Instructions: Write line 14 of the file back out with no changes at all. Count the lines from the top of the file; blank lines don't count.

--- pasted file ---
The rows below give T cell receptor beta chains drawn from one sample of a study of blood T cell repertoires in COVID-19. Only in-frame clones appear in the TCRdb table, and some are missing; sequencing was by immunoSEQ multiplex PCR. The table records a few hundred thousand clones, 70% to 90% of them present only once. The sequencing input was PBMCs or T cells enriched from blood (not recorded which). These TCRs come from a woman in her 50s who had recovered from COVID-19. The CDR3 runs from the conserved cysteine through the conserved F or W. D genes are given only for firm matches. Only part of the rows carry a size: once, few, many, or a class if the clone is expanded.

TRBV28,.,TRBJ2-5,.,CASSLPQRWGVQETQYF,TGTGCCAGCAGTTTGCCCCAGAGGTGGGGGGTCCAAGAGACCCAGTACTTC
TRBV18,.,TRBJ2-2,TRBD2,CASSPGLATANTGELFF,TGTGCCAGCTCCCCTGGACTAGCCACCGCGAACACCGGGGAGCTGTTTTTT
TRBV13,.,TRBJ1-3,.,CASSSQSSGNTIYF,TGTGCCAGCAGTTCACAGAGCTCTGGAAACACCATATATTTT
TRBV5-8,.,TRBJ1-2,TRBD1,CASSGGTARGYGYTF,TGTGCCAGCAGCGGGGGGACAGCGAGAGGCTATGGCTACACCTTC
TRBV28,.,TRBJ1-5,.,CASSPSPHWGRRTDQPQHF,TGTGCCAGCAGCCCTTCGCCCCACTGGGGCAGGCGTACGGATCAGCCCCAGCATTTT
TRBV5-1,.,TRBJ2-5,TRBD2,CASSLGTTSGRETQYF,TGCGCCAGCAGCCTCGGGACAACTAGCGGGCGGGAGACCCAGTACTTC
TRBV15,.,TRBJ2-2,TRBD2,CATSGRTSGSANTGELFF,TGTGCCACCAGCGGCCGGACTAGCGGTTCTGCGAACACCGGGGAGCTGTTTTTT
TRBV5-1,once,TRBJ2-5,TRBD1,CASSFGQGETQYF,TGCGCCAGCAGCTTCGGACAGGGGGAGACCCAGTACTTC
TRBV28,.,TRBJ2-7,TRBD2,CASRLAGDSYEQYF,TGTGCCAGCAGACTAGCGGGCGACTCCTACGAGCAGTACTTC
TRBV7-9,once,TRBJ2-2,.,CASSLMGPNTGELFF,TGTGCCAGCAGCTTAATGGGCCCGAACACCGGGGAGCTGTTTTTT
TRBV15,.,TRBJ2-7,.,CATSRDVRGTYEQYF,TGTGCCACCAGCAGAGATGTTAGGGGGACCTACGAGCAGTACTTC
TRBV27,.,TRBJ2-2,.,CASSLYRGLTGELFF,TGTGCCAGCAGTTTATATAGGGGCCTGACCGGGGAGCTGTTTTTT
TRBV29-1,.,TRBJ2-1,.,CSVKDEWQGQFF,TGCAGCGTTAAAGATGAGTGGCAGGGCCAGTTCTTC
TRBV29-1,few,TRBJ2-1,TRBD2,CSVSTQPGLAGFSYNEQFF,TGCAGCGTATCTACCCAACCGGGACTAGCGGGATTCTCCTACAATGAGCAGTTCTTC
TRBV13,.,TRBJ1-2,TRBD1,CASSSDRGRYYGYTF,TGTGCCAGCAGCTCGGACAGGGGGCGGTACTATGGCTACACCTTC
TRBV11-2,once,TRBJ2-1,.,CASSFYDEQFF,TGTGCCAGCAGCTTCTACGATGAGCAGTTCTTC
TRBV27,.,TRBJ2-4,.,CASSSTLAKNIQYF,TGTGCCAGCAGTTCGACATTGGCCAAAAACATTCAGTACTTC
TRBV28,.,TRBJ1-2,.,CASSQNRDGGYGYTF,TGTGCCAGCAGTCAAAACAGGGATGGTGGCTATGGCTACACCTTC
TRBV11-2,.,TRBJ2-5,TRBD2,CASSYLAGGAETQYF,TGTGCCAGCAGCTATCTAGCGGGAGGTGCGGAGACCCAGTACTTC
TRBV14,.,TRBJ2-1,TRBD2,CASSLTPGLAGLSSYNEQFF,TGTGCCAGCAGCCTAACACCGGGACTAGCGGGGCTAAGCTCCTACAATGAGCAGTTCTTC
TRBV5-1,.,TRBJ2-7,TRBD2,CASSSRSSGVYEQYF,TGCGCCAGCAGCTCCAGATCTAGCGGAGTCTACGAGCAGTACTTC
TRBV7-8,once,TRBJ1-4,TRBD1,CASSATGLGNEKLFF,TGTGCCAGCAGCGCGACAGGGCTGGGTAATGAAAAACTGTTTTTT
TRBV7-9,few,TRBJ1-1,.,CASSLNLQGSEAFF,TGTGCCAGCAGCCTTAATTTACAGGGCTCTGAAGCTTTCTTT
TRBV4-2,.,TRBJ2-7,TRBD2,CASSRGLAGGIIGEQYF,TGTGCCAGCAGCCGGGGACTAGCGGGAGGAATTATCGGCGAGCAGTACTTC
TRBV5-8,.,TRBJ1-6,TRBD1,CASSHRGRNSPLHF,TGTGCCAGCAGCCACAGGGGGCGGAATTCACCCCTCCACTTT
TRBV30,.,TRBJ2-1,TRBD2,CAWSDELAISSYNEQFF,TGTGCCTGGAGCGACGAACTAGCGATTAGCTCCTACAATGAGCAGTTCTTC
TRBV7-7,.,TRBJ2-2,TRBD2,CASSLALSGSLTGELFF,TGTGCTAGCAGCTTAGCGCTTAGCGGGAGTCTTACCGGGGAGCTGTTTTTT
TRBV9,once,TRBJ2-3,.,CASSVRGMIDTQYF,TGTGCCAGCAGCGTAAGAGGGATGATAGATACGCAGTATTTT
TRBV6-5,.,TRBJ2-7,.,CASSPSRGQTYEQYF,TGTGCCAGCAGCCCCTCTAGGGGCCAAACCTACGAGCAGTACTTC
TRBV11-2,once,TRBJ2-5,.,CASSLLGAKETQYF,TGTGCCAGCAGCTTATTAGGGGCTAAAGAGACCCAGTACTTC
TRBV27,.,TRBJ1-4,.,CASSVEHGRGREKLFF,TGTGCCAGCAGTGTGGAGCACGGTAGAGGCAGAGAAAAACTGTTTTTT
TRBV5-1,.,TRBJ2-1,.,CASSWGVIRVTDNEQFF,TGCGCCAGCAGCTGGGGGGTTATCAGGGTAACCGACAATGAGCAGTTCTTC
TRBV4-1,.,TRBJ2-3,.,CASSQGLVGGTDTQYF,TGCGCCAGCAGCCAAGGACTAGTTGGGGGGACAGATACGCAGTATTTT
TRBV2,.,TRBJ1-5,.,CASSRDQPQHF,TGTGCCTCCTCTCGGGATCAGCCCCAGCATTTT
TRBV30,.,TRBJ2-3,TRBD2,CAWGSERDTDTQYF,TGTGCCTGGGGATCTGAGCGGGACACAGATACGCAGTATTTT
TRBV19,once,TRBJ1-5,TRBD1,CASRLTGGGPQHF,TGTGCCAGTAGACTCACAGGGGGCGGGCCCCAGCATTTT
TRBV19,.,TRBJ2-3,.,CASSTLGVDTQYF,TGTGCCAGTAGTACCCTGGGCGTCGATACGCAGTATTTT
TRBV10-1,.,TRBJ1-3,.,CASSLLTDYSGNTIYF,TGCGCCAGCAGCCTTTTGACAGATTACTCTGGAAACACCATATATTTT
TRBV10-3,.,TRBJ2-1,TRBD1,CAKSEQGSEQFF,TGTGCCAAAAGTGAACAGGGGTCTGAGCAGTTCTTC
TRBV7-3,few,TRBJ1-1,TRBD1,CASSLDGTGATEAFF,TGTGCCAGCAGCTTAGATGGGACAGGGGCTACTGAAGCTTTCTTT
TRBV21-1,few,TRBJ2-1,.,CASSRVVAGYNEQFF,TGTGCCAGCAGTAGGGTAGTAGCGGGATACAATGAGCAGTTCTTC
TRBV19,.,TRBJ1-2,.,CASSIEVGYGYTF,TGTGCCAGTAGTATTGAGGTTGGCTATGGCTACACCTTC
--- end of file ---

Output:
TRBV29-1,.,TRBJ2-1,.,CSVKDEWQGQFF,TGCAGCGTTAAAGATGAGTGGCAGGGCCAGTTCTTC